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Feb 7 2006
A9's Udi Manber Reportedly Going to Google
A9's CEO (and last year's Drilling Down keynoter), Udi Manber, who famously told me "local search is not a solved problem," is apparently leaving for Google, according to John Battelle.

This is obviously a blow to A9 and raises a big question about its future in my mind. It's got lots of innovative features but almost no consumer traction.


Here's Battelle's updated post about it.

Blog: Local Media Blog
posted by  Greg Sterling at  17:46 | permalink | comments [2] | trackbacks [2]

Feb 7 2006
Online Influencing Offline
A new forecast adds further fuel to the local shopping fire (sorry). According to this article, Jupiter says:

The amount of money consumers spend online is expected to increase 75 percent by 2010, with the Internet influencing nearly half of all U.S. retail sales ... U.S. consumers are expected to spend $144 billion in 2010 from $81 billion last year ... Spending this year is expected to reach $95 billion.

comScore's full 2005 e-commerce number was $82.7 billion. Yet total U.S. retail spending was more than $3.5 trillion in 2004.

Thus e-commerce is about 2.5% of total U.S. retail spending. But we agree with the thrust of the Jupiter prediction that the Internet will influence an increasingly large number of total transactions (the overwhelming majority of which will be local/offline in physical stores).
Blog: Local Media Blog
posted by  Greg Sterling at  15:36 | permalink | comments [0] | trackbacks [0]

Feb 7 2006
Video Game Ad Placement Takes a Step Forward II
Advertising in video games has been on our long-term radar screen. It will take a while before it has relevance to local, but it's an interesting area where a lot of development is happening, and where an ad revenue stream could offset faltering revenue growth in the video game industry.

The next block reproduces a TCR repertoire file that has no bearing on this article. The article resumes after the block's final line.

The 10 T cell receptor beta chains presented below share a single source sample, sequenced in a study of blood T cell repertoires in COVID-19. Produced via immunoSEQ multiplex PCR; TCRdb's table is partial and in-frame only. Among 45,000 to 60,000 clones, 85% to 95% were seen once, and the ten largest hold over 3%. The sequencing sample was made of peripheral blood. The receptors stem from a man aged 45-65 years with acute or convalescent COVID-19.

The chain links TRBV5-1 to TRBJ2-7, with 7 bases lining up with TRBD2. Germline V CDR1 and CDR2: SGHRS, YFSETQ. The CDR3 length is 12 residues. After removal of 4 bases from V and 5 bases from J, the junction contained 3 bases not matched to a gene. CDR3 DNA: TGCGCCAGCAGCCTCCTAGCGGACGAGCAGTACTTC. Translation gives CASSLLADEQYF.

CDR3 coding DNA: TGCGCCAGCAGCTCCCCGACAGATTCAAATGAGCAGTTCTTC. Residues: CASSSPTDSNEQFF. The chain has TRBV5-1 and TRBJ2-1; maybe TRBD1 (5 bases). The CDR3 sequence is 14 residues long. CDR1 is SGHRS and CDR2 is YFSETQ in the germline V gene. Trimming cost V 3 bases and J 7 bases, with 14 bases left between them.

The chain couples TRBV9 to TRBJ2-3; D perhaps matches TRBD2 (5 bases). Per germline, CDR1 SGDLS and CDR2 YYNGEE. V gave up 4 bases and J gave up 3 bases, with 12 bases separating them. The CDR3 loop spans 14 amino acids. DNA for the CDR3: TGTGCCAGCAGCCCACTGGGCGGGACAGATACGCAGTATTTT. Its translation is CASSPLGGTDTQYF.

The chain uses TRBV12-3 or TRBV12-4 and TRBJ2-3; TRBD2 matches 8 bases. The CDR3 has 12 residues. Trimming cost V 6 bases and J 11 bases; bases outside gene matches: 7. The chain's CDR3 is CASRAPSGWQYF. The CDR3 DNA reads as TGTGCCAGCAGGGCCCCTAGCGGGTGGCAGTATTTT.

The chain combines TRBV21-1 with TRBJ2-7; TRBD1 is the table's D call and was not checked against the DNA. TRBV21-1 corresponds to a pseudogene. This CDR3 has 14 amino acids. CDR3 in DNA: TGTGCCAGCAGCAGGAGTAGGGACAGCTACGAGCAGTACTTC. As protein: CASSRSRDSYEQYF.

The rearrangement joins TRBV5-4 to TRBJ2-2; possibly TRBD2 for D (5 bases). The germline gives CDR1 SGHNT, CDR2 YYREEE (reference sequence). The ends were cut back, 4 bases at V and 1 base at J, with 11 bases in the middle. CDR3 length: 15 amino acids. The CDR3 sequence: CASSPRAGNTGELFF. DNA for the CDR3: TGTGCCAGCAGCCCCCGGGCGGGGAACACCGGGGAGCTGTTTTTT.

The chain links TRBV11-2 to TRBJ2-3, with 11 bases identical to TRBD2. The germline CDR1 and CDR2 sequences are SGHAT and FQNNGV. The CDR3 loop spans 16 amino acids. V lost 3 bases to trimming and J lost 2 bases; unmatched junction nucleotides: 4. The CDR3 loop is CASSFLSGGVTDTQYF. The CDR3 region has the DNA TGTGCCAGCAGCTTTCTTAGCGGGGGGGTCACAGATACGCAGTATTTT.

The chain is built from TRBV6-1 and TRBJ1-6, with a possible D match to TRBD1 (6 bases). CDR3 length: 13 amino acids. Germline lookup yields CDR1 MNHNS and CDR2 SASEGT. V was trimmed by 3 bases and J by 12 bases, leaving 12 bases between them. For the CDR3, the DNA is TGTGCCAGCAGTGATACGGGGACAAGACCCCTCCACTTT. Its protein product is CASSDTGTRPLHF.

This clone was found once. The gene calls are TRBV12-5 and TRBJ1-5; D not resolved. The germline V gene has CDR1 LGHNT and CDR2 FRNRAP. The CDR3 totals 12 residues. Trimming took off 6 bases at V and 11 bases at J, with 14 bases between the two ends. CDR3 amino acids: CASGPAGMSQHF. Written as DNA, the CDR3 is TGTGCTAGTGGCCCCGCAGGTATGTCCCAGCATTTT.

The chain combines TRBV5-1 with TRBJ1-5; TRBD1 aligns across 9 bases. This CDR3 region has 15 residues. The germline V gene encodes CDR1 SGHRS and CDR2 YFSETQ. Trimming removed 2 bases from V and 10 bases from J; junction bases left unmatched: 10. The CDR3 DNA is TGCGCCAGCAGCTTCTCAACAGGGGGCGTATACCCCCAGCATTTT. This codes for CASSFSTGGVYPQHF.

The latest news from the field is that in-game ad placement firm IGA has raised $12 million in Series A funding. The company places ads in computer and video games using its own ad network. A great deal will be told from the successes and failures of such early entrants in this space, in terms of market dynamics and sustainable business models. We'll continue to watch them closely for any signs of local ad models.
Blog: Local Media Blog
posted by  Mike Boland at  12:56 | permalink | comments [0] | trackbacks [0]

Feb 7 2006
Barriers to Mobile Adoption
Here's a long eWeek piece raising the question, "When o when will users take to the mobile Web in earnest?" Indeed, until they do there can be no effective mass mobile marketing.

My belief is that the user experiences that drive real adoption will determine what ad models ultimately work in a mobile context.

According to Forrester's data (cited in the article): 65,000 U.S. households, some 15 percent of mobile services subscribers accessed the Internet from their devices in 2005, compared to only 6 percent in 2004.

At that rate we're years away from any meaningful adoption. But there are lots of mobile marketing initiatives going on now. That's why we've set up the panel "Mobile Ads That Work Today" at Drilling Down '06:

Mobile Ads That Work Today